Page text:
Thursday, October 7, 2010

How much "color" is appropriate?

I've been giving a lot of thought to the issue of rule mechanics vs. color when it comes to things like class descriptions, spells, and magical items. Take, for example, the following:
Burning Hands

Level 1 mage spell (alteration)
Requires: incantation, gestures
Casting time: 6 seconds

This spell causes a sheet of flames to spring 3’ from the caster’s spread fingertips. This fire will cause 1 hit point of damage per level of the caster, and will ignite any flammable materials.

As opposed to the following:
Urquart's Fan of Flames

This is a spell of the first order, of the school of mutability, usable only by mages. First presented to the college of magicks by Urquart of Greenwald, and subsequently stolen from the library of the Red Wizard of Jix and published for the world's edification. This spell, which requires the recitation of an incantation of certain precise syllables while the Sign of the Third House is made upon the left hand, will cause a fan of flames to shoot forth from the fingertips of the caster, in the person of a least elemental summoned for but an instant to perform its task and then cast back to the plane of fire whence it came. It will cause damage appropriate to the power of the caster (1 h.p. per level of the caster). The range of the Fan of Flames is somewhat limited (three feet), but it is hot enough to ignite any flammable material. It is said that the spell is banned by the Order of the Silver Bells, for reasons known only to the inner circle.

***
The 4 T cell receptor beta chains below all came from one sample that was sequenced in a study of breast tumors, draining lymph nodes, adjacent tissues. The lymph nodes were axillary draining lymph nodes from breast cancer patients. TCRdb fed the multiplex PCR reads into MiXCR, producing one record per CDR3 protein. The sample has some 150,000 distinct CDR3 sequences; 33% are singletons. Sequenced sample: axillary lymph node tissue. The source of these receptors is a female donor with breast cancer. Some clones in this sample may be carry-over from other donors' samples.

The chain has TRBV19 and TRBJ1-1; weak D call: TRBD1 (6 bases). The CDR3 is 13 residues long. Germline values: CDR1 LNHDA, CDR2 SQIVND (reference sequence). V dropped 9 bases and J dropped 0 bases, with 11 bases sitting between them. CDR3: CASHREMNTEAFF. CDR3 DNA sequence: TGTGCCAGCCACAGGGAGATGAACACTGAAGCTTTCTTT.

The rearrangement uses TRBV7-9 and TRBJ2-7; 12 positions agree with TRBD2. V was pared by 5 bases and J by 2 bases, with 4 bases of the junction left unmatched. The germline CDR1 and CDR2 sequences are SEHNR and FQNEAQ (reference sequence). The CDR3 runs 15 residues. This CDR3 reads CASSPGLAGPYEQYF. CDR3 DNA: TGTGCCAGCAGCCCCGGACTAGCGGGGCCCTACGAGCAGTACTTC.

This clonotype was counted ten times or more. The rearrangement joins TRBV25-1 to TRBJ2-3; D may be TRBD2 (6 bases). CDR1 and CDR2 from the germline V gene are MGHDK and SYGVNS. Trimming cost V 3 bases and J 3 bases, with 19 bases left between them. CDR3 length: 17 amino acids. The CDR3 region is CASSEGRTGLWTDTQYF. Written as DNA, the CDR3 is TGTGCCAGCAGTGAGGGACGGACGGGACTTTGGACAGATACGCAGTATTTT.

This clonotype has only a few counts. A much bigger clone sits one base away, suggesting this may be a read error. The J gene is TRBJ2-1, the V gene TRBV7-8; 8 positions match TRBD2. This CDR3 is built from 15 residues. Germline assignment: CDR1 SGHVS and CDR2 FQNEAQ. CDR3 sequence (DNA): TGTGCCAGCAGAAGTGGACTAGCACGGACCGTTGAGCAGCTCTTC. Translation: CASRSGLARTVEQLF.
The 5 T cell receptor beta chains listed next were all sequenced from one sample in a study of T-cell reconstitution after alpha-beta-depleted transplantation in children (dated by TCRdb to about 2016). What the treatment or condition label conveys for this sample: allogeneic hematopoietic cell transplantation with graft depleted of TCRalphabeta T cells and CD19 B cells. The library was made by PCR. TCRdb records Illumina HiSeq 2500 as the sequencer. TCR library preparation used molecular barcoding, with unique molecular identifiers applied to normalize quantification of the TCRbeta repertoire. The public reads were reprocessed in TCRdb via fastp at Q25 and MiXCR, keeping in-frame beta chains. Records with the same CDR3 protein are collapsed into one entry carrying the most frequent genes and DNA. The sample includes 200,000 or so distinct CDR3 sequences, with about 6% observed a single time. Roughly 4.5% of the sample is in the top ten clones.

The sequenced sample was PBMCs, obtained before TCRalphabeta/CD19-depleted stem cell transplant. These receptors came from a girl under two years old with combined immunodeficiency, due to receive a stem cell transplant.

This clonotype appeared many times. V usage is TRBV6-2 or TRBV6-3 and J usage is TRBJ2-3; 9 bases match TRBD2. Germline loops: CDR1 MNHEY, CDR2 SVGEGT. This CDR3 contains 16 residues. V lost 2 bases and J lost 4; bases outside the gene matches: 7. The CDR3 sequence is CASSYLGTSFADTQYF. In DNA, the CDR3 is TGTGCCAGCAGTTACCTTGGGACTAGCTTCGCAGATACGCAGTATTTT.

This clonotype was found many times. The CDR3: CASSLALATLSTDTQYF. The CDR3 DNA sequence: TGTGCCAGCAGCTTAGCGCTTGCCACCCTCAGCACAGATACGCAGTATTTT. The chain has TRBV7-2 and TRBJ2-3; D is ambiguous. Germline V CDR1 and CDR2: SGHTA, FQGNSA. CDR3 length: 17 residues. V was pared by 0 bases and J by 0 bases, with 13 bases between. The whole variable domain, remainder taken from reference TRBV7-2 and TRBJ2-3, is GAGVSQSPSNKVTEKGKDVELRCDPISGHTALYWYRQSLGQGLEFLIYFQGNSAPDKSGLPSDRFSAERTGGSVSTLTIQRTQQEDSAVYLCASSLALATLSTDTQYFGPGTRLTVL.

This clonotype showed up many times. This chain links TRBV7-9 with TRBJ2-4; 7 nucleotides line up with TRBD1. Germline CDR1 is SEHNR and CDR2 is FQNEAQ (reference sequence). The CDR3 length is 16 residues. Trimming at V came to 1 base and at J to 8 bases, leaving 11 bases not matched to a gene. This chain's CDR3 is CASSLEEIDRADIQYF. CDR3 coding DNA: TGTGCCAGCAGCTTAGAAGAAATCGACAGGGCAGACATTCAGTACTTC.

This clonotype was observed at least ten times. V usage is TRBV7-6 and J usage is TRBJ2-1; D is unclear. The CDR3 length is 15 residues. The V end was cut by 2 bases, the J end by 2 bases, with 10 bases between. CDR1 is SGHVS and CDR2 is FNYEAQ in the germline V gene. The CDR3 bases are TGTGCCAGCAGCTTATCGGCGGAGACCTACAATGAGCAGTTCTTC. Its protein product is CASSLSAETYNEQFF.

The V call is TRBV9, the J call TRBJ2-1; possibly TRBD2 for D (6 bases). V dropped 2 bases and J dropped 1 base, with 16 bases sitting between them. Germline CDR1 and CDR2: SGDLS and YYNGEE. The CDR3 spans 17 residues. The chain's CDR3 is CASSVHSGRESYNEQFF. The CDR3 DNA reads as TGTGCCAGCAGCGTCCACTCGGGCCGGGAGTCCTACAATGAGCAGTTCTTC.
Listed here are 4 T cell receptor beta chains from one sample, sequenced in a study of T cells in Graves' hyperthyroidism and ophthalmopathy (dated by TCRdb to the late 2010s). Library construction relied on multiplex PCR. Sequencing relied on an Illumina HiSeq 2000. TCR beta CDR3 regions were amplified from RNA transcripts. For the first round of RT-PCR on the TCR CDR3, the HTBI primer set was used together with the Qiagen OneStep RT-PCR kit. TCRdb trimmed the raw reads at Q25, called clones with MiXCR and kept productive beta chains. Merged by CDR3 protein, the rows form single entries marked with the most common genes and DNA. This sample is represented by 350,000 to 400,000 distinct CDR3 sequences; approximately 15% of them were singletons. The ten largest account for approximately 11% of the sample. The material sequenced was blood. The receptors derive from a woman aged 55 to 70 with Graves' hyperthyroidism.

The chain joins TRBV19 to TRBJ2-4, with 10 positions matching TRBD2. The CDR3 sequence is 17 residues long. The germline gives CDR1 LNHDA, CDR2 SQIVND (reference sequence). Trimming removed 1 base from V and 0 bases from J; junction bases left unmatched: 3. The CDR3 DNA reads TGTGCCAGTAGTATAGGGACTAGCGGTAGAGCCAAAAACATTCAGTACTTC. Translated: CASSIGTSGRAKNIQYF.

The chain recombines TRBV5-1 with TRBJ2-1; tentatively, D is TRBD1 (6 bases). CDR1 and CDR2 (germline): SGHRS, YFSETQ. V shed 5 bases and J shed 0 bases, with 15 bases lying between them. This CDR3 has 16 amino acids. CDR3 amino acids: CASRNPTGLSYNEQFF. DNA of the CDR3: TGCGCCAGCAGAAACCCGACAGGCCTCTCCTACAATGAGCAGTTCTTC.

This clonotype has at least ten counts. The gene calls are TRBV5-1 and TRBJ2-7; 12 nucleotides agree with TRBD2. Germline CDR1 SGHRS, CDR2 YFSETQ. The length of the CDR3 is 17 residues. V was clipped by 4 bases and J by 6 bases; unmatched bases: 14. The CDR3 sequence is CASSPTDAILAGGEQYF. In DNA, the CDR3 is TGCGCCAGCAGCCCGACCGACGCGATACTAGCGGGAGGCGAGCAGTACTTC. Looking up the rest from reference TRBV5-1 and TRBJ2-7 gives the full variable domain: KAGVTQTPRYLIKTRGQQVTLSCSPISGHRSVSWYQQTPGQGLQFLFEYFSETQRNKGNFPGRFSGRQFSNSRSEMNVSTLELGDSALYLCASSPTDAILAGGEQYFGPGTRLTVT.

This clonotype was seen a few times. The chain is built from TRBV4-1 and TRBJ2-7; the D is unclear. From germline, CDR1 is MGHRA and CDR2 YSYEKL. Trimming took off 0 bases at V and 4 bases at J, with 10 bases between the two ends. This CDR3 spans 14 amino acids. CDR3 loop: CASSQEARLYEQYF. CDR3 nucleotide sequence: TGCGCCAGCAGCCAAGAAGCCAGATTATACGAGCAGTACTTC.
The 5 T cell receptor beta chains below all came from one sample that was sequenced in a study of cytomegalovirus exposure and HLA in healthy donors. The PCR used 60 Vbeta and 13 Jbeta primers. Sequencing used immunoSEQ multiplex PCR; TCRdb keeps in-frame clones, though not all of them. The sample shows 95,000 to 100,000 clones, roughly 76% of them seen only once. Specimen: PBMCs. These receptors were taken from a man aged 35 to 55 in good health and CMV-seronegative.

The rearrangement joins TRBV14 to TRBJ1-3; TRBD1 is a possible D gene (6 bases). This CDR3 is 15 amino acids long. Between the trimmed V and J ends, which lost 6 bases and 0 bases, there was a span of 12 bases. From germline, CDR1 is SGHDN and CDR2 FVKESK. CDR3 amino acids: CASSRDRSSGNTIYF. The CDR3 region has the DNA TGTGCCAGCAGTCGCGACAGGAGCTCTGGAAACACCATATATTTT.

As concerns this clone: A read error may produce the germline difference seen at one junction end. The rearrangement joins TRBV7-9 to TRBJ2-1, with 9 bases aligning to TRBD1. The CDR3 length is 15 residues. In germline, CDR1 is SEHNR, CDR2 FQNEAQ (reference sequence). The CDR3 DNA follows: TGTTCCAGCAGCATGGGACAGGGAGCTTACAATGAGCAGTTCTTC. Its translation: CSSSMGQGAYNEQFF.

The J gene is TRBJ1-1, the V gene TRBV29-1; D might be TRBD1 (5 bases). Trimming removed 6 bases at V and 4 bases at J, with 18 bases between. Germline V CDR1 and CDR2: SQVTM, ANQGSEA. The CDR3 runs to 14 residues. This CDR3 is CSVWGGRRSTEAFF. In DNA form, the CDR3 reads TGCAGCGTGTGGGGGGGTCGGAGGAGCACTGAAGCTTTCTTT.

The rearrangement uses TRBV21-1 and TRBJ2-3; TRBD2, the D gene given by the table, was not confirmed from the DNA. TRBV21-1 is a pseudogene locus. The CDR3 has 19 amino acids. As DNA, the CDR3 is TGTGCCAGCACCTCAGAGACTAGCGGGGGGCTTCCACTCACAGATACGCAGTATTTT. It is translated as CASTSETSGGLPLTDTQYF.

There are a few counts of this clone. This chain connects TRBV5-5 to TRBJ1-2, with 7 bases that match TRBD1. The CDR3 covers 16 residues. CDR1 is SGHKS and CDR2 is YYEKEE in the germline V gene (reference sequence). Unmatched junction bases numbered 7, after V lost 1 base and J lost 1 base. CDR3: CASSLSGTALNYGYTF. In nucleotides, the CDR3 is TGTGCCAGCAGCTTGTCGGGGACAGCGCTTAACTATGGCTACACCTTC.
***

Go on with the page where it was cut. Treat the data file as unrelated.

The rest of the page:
Now, my question is... Which is better for a game? Certainly the second is more colorful, and gives more detail as to the exact nature of the effect (the summoning of some sort of minor elemental). But I personally feel the first is actually preferable, as it gives the game master the freedom to invent those little details. What if there's no Order of the Silver Bells in your campaign world? Simple enough to ignore, sure, but why should you have to?

By sticking to strict mechanics, I will readily agree that a certain level of color is lost. But we gain both clarity (less text to look through to get the relevant mechanics) and the simultaneous feature of less imposition of setting on the game master and the ability to fill in those sorts of details at will.

If I was designing a game that was setting-specific, I might choose differently. But I'm very much inclined to go with mechanics over flavor.